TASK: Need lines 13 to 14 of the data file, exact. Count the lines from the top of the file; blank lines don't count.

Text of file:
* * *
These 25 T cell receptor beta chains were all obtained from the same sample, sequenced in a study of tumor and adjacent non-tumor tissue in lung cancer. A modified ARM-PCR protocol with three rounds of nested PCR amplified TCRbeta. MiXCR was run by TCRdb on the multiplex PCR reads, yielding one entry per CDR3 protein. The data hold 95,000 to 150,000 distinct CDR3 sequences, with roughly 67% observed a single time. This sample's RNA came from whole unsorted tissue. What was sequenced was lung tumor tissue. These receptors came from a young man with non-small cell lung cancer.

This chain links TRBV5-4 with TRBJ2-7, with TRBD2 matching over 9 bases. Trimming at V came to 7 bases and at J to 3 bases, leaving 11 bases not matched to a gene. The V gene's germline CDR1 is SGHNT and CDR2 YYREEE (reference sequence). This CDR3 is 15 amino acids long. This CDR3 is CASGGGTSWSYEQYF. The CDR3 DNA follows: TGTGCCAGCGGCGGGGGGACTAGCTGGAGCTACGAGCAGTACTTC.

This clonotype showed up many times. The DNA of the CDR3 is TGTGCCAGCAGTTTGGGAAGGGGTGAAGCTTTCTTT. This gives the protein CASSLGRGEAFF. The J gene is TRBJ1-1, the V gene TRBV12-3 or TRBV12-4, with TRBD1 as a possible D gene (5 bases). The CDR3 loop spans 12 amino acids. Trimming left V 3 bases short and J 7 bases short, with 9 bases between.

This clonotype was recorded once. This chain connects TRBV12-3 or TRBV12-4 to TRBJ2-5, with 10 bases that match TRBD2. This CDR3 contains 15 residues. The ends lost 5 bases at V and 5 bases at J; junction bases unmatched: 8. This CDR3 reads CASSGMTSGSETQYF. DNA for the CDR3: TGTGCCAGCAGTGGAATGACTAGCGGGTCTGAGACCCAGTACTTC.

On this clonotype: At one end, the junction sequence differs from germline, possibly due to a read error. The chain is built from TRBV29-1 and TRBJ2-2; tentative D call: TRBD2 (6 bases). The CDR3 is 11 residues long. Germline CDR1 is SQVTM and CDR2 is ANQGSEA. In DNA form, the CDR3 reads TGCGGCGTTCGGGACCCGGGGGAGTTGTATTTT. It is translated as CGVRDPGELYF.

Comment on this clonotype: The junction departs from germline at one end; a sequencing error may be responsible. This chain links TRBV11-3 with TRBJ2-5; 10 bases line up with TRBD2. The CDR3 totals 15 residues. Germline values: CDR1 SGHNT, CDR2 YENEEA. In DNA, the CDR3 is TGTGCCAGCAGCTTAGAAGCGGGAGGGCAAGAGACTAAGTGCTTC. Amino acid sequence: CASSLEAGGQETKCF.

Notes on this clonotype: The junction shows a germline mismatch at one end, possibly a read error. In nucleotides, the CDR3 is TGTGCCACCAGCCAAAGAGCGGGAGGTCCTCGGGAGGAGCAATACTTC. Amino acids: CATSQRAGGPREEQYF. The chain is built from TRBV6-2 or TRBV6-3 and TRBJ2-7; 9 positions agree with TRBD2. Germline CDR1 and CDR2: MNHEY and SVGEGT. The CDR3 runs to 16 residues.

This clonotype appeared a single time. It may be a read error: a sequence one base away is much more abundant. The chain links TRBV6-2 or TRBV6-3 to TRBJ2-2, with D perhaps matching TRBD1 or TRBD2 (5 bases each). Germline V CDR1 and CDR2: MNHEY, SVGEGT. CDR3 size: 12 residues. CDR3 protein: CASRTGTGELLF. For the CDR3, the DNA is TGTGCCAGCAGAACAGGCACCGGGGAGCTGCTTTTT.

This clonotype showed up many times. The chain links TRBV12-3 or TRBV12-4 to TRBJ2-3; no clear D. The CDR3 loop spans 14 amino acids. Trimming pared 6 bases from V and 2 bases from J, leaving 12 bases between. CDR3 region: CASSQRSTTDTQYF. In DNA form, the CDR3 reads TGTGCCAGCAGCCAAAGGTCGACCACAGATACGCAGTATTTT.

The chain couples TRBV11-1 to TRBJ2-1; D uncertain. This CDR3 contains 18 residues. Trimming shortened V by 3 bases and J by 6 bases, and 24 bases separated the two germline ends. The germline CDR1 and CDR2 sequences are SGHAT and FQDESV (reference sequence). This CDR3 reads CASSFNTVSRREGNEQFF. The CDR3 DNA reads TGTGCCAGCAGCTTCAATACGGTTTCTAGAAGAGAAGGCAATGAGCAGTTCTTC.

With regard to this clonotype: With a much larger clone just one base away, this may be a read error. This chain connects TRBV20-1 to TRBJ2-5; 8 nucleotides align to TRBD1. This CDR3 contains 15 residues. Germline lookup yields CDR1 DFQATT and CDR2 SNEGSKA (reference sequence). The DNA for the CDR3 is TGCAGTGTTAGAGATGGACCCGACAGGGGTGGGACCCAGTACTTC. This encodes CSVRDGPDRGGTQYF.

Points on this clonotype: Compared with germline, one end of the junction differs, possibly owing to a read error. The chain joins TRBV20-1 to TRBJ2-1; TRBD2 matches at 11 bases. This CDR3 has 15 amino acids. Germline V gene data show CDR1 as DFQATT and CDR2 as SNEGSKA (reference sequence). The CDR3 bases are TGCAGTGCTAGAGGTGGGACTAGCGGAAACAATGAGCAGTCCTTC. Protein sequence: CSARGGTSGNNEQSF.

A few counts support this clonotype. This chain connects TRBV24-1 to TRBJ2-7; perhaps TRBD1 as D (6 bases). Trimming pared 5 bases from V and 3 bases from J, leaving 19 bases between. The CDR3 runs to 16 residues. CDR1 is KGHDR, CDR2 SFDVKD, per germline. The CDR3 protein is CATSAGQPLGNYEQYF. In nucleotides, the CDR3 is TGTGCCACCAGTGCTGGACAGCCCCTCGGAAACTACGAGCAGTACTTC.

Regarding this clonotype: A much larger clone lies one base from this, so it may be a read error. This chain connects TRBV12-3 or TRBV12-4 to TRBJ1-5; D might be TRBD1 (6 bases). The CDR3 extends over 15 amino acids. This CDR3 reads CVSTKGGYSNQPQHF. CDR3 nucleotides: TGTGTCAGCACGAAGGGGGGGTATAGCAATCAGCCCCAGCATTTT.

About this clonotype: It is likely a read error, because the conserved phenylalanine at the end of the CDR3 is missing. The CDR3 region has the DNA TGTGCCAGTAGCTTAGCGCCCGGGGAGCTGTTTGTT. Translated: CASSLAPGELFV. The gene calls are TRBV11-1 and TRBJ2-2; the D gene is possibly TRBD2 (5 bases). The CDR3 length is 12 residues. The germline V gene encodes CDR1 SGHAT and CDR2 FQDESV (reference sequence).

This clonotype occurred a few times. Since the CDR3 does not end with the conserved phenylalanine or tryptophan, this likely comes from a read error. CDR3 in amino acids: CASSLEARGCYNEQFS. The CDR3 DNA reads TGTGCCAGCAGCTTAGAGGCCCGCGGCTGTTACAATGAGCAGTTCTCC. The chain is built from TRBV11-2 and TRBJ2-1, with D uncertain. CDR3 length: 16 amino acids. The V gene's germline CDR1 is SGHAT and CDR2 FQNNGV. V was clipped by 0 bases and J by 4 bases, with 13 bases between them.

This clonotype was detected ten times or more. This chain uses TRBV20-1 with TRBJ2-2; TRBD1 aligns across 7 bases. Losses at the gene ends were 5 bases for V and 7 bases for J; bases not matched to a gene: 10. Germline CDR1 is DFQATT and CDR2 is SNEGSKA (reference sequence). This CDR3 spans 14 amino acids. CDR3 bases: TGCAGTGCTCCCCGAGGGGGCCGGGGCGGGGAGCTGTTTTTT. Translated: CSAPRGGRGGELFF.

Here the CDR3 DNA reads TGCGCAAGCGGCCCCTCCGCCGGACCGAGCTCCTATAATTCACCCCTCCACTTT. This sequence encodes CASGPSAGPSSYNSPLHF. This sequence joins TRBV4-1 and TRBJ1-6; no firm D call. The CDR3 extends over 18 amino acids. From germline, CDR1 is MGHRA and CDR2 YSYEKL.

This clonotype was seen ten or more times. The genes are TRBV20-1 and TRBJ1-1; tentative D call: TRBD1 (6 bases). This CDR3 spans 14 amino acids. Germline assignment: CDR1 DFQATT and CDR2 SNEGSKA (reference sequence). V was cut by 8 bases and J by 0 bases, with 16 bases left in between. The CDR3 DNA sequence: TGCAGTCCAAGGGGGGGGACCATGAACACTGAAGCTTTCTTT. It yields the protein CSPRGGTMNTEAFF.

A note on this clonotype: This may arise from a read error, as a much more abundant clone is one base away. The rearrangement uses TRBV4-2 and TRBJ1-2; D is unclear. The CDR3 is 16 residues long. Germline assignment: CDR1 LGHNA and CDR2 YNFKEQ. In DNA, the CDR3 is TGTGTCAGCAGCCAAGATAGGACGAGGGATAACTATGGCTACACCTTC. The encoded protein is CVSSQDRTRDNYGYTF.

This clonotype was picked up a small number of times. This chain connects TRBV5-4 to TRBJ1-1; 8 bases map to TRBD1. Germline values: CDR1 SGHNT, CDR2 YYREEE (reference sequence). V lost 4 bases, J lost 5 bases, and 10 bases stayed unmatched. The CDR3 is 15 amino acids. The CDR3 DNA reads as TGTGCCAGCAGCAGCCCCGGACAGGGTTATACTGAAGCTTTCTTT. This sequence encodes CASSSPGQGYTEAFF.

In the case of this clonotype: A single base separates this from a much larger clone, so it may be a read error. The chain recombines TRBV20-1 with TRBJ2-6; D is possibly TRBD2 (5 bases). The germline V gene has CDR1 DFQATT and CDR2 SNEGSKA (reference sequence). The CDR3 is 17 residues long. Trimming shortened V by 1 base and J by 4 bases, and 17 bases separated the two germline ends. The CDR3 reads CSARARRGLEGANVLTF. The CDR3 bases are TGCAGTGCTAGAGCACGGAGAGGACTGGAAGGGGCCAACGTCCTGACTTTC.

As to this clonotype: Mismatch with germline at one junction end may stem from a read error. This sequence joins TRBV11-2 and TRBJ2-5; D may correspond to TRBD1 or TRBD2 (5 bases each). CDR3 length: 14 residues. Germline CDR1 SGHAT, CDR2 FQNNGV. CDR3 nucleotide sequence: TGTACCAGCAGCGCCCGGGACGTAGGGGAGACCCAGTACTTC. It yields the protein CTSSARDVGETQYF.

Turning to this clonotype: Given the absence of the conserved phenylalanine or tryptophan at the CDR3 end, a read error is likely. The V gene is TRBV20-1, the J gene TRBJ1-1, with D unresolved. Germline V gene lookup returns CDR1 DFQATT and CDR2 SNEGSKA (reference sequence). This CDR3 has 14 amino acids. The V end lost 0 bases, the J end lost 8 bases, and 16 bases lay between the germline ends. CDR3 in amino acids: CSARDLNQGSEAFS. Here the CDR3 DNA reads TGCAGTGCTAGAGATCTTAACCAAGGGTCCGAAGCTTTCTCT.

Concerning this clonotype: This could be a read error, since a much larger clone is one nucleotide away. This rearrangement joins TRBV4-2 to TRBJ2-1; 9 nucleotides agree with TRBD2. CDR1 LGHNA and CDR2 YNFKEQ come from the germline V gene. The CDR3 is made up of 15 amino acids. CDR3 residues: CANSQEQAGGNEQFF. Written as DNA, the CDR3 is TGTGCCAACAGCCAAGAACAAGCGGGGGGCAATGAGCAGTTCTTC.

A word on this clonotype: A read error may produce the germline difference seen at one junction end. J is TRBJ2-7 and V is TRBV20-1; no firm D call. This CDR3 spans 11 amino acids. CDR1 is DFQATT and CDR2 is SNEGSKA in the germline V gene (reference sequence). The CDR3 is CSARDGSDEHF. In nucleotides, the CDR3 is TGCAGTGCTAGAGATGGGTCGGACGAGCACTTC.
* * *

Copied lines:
A few counts support this clonotype. This chain connects TRBV24-1 to TRBJ2-7; perhaps TRBD1 as D (6 bases). Trimming pared 5 bases from V and 3 bases from J, leaving 19 bases between. The CDR3 runs to 16 residues. CDR1 is KGHDR, CDR2 SFDVKD, per germline. The CDR3 protein is CATSAGQPLGNYEQYF. In nucleotides, the CDR3 is TGTGCCACCAGTGCTGGACAGCCCCTCGGAAACTACGAGCAGTACTTC.

Regarding this clonotype: A much larger clone lies one base from this, so it may be a read error. This chain connects TRBV12-3 or TRBV12-4 to TRBJ1-5; D might be TRBD1 (6 bases). The CDR3 extends over 15 amino acids. This CDR3 reads CVSTKGGYSNQPQHF. CDR3 nucleotides: TGTGTCAGCACGAAGGGGGGGTATAGCAATCAGCCCCAGCATTTT.